You could fill an entire bookshelf with works about the crisis of democracy in the Trump era...
After reading The New York Times article, one book appealed to me more than the other so I added it to my wish list. Perhaps I am merely indulging my confirmation bias. Actually, it seems to me that the problems are very big and the offered solutions are very small.
“The central question of our time is what comes next,” writes Ganesh Sitaraman, a professor at Vanderbilt University Law School. Will it be reform or revolution? Will it be breakthrough or breakdown?
I have now finished reading this book. Although it may not interest most ABC members, you do not need to know chess to appreciate its wisdom. However, I did play chess in my youth and I was the best at the game in high school. Now I am more interested in the game of life than the game of chess. I am pleased that the same is true for Jonathan Rowson.
As I find time, I plan to write a lengthy review of this book. It is also my intention to follow Rowson as he continues his life journey. Although largely unknown, I think he is one of the great thinkers of our time.
In his essay, Andrew Sullivan discusses two books, both which look interesting: "...new books by Ezra Klein and Christopher Caldwell... Klein’s Why We’re Polarized and Caldwell’s The Age of Entitlement come from very different perspectives... Some might say that the two are among the best and the brightest of left and right, respectively... both books agree on one central thing: Our fate was almost certainly cast as long ago as 1964 and 1965." As a liberal myself, I would probably learn the most from Caldwell's book.As Sullivan says, "Yes, I’m hoping for a miracle. But at this point, what else have we got?"
I love the essays about books that Maria Popova writes and I share her interest in our search for meaning.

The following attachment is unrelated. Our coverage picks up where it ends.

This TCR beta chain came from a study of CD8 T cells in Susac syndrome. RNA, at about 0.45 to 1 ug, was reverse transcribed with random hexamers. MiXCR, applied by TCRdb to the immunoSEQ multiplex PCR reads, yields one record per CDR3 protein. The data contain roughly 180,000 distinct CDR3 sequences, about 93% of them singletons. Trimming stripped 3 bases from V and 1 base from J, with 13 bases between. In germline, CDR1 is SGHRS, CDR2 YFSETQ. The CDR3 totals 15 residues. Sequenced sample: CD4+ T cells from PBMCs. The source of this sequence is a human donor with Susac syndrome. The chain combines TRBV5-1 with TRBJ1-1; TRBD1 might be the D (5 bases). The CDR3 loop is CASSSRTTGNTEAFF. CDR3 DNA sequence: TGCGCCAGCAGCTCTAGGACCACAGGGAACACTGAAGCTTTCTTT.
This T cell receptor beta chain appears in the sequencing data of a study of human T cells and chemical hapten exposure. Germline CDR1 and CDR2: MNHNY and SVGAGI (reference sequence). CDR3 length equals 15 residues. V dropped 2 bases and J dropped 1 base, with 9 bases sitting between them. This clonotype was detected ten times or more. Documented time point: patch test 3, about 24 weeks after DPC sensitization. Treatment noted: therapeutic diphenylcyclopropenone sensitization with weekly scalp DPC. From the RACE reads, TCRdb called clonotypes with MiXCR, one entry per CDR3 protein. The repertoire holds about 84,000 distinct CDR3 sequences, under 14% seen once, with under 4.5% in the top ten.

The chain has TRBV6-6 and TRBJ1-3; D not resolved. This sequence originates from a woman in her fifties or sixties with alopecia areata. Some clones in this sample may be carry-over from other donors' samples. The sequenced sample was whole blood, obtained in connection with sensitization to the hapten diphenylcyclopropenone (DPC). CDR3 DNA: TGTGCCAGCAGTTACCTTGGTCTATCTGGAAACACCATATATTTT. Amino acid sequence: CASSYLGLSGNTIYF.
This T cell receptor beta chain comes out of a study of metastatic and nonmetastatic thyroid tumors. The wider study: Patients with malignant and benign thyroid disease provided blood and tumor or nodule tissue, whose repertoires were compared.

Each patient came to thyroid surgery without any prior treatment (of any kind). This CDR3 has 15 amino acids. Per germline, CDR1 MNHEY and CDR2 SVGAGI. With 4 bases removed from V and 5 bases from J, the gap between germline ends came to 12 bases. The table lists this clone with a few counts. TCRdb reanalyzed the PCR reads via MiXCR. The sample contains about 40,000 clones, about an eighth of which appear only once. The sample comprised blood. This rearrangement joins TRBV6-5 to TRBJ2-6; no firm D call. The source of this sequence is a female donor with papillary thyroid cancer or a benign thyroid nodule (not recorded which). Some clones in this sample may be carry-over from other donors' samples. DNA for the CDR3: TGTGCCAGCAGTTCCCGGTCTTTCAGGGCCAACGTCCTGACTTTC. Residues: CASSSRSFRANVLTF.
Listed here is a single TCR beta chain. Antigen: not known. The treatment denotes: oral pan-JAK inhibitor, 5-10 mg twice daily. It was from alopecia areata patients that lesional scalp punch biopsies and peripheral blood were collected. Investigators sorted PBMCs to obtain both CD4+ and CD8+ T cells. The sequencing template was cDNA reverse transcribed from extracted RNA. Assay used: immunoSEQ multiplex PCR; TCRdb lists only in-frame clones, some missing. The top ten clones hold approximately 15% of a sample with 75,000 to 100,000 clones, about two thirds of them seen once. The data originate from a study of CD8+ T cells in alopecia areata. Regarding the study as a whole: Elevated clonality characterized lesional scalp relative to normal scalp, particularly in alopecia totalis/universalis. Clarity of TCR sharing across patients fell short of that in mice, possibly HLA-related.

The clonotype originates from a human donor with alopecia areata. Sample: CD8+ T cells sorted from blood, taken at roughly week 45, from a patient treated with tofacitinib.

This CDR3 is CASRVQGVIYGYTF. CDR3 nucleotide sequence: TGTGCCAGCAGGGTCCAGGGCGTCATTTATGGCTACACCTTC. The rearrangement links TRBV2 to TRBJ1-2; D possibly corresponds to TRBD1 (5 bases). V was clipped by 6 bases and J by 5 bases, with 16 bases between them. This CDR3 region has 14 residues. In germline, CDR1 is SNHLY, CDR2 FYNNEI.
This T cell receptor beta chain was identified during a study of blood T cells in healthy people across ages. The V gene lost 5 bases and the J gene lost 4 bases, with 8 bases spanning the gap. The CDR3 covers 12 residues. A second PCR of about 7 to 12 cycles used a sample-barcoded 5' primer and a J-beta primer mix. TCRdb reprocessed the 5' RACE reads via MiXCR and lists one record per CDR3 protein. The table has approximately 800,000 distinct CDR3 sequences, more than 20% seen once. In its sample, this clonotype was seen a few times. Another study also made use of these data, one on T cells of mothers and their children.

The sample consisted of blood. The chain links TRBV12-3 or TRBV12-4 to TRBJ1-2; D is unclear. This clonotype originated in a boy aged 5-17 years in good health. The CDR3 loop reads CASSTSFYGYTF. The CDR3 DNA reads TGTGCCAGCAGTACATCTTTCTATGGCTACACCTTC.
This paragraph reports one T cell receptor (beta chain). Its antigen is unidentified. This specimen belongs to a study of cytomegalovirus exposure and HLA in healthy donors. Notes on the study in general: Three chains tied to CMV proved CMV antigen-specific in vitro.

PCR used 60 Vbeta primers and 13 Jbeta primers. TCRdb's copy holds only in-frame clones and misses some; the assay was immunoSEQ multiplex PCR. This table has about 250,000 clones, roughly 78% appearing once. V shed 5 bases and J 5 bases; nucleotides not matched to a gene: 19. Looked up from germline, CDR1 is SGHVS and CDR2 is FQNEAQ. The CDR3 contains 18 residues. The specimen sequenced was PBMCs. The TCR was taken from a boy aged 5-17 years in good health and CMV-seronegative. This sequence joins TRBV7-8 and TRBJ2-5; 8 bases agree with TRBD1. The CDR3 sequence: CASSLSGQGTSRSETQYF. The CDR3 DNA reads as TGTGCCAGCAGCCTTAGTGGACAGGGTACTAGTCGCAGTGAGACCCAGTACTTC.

Still, unblunted by this marginal error of exclusivity is Greene’s astute insight into the elemental equivalence: we are doomed to decay, and so we cope by creating. He highlights two factors that jointly gave rise to the self-awareness seeding our terror and to our wondrous reach for transcendence: entropy and evolution. Across three hundred pages, he fans out the fabric of our present understanding, deftly untangling then interweaving the science of everything from black holes to quanta to DNA, tracing how matter made mind made imagination, probing the pull of eternity and storytelling and the sublime, and arriving at a final chapter lyrically titled “The Nobility of Being,” in which he contemplates how these processes and phenomena, described and discovered by minds honed by millennia of evolution, converge to illuminate our search for meaning...
Books by People at Edge.org is another source that I look at from time to time.
The Precipice: Existential Risk and the Future of Humanity has now been added to my wish list.
Until the End of Time is Brian Greene's breathtaking new exploration of the cosmos and our quest to understand it. Greene takes us on a journey across time, from our most refined understanding of the universe's beginning, to the closest science can take us to the very end. He explores how life and mind emerged from the initial chaos, and how our minds, in coming to understand their own impermanence, seek in different ways to give meaning to experience: in narrative, myth, religion, creative expression, science, the quest for truth, and our longing for the eternal. Through a series of nested stories that explain distinct but interwoven layers of reality--from quantum mechanics to consciousness to black holes--Greene provides us with a clearer sense of how we came to be, a finer picture of where we are now, and a firmer understanding of where we are headed. With this grand tour of the universe, beginning to end, Brian Greene allows us all to grasp and appreciate our fleeting but utterly exquisite moment in the cosmos.
The Word from Wuhan
Many of us at our last meeting discussing China commented on the degree of corruption and censorship in China. This article informs us on how that plays out in Wuhan. Wang Xiuying is a pessimist who’s trying hard to self-quarantine.